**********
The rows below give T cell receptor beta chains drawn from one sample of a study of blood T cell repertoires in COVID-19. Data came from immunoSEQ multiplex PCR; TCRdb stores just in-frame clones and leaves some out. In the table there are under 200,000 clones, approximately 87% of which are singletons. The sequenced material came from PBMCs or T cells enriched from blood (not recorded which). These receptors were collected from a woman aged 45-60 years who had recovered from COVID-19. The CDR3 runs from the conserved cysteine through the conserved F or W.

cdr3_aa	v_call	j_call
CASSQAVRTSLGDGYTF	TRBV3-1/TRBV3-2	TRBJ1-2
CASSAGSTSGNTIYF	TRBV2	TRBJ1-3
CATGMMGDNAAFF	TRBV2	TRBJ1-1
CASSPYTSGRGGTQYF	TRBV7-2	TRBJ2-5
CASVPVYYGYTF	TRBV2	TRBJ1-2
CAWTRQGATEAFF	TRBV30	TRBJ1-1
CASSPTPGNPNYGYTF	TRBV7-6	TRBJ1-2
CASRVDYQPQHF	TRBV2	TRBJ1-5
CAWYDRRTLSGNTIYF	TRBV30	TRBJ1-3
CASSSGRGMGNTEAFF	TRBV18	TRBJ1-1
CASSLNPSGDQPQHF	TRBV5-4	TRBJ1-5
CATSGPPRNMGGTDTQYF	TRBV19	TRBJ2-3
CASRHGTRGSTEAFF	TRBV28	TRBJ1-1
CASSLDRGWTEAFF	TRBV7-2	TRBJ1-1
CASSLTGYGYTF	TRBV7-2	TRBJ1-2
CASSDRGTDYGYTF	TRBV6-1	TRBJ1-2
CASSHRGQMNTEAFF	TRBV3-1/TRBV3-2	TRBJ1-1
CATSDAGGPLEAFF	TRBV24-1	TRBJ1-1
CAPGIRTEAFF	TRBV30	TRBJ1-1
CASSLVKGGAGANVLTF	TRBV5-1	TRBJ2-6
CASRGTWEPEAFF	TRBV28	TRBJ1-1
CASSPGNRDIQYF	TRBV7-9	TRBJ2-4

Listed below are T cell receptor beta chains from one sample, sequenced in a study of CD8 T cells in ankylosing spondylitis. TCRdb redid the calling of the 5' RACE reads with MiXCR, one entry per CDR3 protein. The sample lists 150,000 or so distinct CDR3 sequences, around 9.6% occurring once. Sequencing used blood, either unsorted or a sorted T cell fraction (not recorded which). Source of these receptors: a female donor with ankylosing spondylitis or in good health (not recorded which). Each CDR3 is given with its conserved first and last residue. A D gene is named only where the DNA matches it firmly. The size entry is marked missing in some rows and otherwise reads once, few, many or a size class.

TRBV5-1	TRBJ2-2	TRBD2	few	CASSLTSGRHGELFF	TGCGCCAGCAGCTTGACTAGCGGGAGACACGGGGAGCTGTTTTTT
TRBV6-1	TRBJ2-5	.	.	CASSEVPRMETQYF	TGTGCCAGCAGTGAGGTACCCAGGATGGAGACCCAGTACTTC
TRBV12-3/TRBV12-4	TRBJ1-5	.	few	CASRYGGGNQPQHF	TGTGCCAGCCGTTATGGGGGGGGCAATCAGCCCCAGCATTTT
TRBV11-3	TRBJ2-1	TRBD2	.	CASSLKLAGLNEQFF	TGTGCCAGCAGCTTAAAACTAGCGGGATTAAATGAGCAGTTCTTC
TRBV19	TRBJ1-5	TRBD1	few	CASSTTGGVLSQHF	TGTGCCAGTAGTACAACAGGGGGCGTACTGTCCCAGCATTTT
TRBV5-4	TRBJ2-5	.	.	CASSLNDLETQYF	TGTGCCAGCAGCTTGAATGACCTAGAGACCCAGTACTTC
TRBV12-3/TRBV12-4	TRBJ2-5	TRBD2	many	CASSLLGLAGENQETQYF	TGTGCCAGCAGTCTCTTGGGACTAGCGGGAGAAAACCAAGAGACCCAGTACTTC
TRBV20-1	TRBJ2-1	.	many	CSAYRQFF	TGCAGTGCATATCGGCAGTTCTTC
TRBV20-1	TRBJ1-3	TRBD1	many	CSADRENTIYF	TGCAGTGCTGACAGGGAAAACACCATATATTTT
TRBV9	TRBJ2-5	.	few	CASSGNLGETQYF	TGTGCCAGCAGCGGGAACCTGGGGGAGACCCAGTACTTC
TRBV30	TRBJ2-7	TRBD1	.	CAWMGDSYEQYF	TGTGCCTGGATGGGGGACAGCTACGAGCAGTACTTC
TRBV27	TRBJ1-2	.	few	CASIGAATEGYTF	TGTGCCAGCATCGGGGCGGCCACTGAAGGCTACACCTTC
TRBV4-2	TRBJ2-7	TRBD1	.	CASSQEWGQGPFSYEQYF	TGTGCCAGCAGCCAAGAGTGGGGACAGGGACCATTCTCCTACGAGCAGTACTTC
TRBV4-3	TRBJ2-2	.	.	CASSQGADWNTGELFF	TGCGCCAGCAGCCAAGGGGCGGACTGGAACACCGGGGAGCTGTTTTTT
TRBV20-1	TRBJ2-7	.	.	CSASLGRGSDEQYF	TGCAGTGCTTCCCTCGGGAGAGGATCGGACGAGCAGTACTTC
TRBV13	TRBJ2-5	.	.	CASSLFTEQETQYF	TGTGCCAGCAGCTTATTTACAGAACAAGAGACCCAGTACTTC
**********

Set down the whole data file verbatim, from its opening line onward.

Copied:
The rows below give T cell receptor beta chains drawn from one sample of a study of blood T cell repertoires in COVID-19. Data came from immunoSEQ multiplex PCR; TCRdb stores just in-frame clones and leaves some out. In the table there are under 200,000 clones, approximately 87% of which are singletons. The sequenced material came from PBMCs or T cells enriched from blood (not recorded which). These receptors were collected from a woman aged 45-60 years who had recovered from COVID-19. The CDR3 runs from the conserved cysteine through the conserved F or W.

cdr3_aa	v_call	j_call
CASSQAVRTSLGDGYTF	TRBV3-1/TRBV3-2	TRBJ1-2
CASSAGSTSGNTIYF	TRBV2	TRBJ1-3
CATGMMGDNAAFF	TRBV2	TRBJ1-1
CASSPYTSGRGGTQYF	TRBV7-2	TRBJ2-5
CASVPVYYGYTF	TRBV2	TRBJ1-2
CAWTRQGATEAFF	TRBV30	TRBJ1-1
CASSPTPGNPNYGYTF	TRBV7-6	TRBJ1-2
CASRVDYQPQHF	TRBV2	TRBJ1-5
CAWYDRRTLSGNTIYF	TRBV30	TRBJ1-3
CASSSGRGMGNTEAFF	TRBV18	TRBJ1-1
CASSLNPSGDQPQHF	TRBV5-4	TRBJ1-5
CATSGPPRNMGGTDTQYF	TRBV19	TRBJ2-3
CASRHGTRGSTEAFF	TRBV28	TRBJ1-1
CASSLDRGWTEAFF	TRBV7-2	TRBJ1-1
CASSLTGYGYTF	TRBV7-2	TRBJ1-2
CASSDRGTDYGYTF	TRBV6-1	TRBJ1-2
CASSHRGQMNTEAFF	TRBV3-1/TRBV3-2	TRBJ1-1
CATSDAGGPLEAFF	TRBV24-1	TRBJ1-1
CAPGIRTEAFF	TRBV30	TRBJ1-1
CASSLVKGGAGANVLTF	TRBV5-1	TRBJ2-6
CASRGTWEPEAFF	TRBV28	TRBJ1-1
CASSPGNRDIQYF	TRBV7-9	TRBJ2-4

Listed below are T cell receptor beta chains from one sample, sequenced in a study of CD8 T cells in ankylosing spondylitis. TCRdb redid the calling of the 5' RACE reads with MiXCR, one entry per CDR3 protein. The sample lists 150,000 or so distinct CDR3 sequences, around 9.6% occurring once. Sequencing used blood, either unsorted or a sorted T cell fraction (not recorded which). Source of these receptors: a female donor with ankylosing spondylitis or in good health (not recorded which). Each CDR3 is given with its conserved first and last residue. A D gene is named only where the DNA matches it firmly. The size entry is marked missing in some rows and otherwise reads once, few, many or a size class.

TRBV5-1	TRBJ2-2	TRBD2	few	CASSLTSGRHGELFF	TGCGCCAGCAGCTTGACTAGCGGGAGACACGGGGAGCTGTTTTTT
TRBV6-1	TRBJ2-5	.	.	CASSEVPRMETQYF	TGTGCCAGCAGTGAGGTACCCAGGATGGAGACCCAGTACTTC
TRBV12-3/TRBV12-4	TRBJ1-5	.	few	CASRYGGGNQPQHF	TGTGCCAGCCGTTATGGGGGGGGCAATCAGCCCCAGCATTTT
TRBV11-3	TRBJ2-1	TRBD2	.	CASSLKLAGLNEQFF	TGTGCCAGCAGCTTAAAACTAGCGGGATTAAATGAGCAGTTCTTC
TRBV19	TRBJ1-5	TRBD1	few	CASSTTGGVLSQHF	TGTGCCAGTAGTACAACAGGGGGCGTACTGTCCCAGCATTTT
TRBV5-4	TRBJ2-5	.	.	CASSLNDLETQYF	TGTGCCAGCAGCTTGAATGACCTAGAGACCCAGTACTTC
TRBV12-3/TRBV12-4	TRBJ2-5	TRBD2	many	CASSLLGLAGENQETQYF	TGTGCCAGCAGTCTCTTGGGACTAGCGGGAGAAAACCAAGAGACCCAGTACTTC
TRBV20-1	TRBJ2-1	.	many	CSAYRQFF	TGCAGTGCATATCGGCAGTTCTTC
TRBV20-1	TRBJ1-3	TRBD1	many	CSADRENTIYF	TGCAGTGCTGACAGGGAAAACACCATATATTTT
TRBV9	TRBJ2-5	.	few	CASSGNLGETQYF	TGTGCCAGCAGCGGGAACCTGGGGGAGACCCAGTACTTC
TRBV30	TRBJ2-7	TRBD1	.	CAWMGDSYEQYF	TGTGCCTGGATGGGGGACAGCTACGAGCAGTACTTC
TRBV27	TRBJ1-2	.	few	CASIGAATEGYTF	TGTGCCAGCATCGGGGCGGCCACTGAAGGCTACACCTTC
TRBV4-2	TRBJ2-7	TRBD1	.	CASSQEWGQGPFSYEQYF	TGTGCCAGCAGCCAAGAGTGGGGACAGGGACCATTCTCCTACGAGCAGTACTTC
TRBV4-3	TRBJ2-2	.	.	CASSQGADWNTGELFF	TGCGCCAGCAGCCAAGGGGCGGACTGGAACACCGGGGAGCTGTTTTTT
TRBV20-1	TRBJ2-7	.	.	CSASLGRGSDEQYF	TGCAGTGCTTCCCTCGGGAGAGGATCGGACGAGCAGTACTTC
TRBV13	TRBJ2-5	.	.	CASSLFTEQETQYF	TGTGCCAGCAGCTTATTTACAGAACAAGAGACCCAGTACTTC